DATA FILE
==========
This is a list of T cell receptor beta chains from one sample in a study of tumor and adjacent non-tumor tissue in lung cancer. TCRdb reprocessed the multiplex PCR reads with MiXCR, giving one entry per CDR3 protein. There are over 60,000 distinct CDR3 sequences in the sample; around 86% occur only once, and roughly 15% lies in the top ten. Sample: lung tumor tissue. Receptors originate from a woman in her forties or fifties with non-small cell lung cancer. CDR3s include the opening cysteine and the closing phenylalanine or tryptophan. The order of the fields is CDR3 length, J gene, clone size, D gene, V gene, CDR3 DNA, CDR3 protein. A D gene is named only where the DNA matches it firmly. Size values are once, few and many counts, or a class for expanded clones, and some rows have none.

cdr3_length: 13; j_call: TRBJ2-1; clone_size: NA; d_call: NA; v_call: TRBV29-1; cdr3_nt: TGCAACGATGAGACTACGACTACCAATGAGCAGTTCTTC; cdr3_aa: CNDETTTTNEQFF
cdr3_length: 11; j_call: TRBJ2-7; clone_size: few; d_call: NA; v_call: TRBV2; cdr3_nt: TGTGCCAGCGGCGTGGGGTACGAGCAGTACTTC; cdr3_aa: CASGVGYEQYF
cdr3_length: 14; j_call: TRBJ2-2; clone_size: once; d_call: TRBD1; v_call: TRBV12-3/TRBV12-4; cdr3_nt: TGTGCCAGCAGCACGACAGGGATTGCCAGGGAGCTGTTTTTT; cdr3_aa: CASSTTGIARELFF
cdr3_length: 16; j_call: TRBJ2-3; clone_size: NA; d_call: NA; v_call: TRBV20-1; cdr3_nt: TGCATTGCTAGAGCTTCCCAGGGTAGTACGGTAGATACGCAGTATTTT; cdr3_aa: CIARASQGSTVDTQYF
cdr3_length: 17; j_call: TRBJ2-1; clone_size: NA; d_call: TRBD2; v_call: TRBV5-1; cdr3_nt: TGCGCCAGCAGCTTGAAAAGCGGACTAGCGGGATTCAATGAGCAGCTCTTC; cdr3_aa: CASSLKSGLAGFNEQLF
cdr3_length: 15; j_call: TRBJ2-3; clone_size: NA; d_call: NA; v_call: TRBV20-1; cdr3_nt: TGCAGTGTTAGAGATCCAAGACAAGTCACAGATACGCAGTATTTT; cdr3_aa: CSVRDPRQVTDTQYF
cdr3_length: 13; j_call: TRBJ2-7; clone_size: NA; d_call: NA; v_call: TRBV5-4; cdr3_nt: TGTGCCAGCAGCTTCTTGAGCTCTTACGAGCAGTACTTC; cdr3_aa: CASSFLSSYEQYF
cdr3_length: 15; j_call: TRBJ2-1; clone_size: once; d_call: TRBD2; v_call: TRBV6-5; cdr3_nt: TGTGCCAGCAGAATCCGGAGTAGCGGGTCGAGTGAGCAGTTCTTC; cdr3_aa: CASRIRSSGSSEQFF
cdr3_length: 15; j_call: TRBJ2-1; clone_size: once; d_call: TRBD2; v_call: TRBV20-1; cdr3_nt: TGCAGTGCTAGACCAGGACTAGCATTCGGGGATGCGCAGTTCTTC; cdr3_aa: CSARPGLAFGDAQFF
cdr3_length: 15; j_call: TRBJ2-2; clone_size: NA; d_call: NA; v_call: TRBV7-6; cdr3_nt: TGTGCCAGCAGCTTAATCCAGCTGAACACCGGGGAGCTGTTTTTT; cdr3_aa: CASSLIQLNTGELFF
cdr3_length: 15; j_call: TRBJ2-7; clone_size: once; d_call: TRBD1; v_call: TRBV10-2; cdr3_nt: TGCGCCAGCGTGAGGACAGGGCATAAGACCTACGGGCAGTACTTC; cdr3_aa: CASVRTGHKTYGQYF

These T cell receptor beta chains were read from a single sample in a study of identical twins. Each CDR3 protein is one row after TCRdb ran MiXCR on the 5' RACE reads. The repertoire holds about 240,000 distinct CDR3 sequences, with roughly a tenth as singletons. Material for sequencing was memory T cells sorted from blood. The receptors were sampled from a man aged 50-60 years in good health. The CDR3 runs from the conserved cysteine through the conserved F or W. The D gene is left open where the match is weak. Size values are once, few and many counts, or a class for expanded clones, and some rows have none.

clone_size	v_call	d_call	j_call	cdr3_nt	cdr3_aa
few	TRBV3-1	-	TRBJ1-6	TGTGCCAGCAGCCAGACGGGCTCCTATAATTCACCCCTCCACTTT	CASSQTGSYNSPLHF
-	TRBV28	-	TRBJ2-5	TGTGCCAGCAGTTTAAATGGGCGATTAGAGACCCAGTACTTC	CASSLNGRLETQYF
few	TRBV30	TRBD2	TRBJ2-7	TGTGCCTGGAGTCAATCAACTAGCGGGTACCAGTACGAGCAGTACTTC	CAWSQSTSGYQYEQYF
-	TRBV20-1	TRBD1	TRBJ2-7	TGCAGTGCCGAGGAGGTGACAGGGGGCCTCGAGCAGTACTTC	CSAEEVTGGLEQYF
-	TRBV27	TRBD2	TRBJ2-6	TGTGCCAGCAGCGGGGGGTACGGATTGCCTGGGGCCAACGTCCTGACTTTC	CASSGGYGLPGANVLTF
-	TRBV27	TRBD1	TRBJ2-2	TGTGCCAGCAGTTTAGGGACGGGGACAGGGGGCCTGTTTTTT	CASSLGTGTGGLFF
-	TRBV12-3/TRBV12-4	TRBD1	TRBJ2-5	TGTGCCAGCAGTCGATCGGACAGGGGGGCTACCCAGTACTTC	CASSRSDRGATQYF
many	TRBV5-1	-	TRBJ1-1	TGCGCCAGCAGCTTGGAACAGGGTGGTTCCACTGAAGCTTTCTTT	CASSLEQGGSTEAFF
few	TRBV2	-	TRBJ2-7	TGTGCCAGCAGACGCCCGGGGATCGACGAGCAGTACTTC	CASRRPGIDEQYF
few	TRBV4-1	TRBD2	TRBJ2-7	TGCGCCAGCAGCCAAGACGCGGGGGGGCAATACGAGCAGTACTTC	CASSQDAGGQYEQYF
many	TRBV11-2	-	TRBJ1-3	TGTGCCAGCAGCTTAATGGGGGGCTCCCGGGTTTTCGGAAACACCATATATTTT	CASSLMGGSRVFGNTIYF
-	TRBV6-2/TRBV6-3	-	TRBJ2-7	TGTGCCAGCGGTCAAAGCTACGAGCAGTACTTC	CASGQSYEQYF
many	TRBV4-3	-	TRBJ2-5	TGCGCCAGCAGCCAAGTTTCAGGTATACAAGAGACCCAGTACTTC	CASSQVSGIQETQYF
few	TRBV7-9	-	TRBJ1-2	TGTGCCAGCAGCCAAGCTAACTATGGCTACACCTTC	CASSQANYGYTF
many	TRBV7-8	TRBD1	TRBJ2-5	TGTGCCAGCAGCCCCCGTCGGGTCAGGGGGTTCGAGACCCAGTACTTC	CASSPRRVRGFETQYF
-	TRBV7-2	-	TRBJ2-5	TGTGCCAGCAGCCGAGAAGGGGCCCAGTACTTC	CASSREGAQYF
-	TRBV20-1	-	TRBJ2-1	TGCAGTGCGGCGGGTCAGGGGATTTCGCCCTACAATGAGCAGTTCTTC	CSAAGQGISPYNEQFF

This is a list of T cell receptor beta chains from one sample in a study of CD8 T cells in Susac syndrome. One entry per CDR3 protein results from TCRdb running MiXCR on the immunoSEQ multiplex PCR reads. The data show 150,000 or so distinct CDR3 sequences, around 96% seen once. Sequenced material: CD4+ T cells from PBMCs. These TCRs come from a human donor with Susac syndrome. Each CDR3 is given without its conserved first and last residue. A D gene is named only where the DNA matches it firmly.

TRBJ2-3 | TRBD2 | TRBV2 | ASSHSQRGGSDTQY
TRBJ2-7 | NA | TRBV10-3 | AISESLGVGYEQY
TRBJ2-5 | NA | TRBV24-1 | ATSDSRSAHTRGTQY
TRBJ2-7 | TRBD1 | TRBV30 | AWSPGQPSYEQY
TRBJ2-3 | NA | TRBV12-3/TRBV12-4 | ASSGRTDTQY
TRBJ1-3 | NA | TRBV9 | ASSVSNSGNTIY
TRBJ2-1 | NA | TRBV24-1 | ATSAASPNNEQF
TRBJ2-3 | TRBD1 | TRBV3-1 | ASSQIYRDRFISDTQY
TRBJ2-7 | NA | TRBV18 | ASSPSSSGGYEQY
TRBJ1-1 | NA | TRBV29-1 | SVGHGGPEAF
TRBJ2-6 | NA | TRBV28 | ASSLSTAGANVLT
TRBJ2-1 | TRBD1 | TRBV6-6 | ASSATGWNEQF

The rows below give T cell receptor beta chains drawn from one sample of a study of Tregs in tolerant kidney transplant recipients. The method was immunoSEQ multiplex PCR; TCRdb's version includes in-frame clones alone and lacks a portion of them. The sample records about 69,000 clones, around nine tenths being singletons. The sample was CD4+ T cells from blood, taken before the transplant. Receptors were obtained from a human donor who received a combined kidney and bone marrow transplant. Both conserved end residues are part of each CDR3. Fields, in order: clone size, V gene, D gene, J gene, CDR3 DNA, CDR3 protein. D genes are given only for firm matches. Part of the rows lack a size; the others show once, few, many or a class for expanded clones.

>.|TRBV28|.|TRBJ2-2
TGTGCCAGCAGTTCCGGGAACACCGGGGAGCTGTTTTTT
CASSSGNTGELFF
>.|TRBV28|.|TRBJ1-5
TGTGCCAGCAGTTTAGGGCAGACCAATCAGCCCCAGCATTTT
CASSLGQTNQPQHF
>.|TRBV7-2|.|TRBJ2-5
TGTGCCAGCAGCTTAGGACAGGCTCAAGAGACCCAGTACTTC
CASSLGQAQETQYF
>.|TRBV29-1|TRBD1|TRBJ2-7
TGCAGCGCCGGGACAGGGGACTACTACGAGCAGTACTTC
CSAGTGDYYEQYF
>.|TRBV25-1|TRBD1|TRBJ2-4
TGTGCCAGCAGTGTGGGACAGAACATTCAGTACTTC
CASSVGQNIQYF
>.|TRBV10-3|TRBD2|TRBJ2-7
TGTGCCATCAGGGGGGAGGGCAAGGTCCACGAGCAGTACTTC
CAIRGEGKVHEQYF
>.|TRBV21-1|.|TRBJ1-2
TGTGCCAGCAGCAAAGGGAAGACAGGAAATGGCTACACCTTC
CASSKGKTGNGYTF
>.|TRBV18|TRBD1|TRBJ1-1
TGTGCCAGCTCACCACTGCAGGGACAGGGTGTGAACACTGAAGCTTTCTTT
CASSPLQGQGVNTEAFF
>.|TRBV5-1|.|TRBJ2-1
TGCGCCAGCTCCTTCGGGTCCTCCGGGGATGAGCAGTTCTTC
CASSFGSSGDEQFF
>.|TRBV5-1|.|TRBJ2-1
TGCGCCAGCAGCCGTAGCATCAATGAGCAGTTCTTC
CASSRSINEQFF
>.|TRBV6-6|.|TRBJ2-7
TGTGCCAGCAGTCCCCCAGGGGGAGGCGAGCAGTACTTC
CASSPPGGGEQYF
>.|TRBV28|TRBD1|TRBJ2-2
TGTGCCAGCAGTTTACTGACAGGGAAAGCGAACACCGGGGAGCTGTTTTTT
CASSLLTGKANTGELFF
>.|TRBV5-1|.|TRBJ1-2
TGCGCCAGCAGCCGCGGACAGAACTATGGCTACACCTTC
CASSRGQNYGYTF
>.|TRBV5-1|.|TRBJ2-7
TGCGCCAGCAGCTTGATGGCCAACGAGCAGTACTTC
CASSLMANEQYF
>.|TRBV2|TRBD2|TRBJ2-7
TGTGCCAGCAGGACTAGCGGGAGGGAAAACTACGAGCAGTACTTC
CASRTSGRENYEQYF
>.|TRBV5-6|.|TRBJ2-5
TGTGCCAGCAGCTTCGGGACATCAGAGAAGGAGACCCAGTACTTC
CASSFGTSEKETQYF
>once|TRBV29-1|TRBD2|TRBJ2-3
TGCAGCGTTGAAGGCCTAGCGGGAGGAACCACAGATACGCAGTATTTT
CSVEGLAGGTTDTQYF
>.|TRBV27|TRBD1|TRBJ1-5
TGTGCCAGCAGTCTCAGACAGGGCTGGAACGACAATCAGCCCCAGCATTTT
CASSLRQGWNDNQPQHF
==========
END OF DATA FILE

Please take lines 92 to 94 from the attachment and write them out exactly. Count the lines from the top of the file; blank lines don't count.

TGTGCCAGCAGCTTCGGGACATCAGAGAAGGAGACCCAGTACTTC
CASSFGTSEKETQYF
>once|TRBV29-1|TRBD2|TRBJ2-3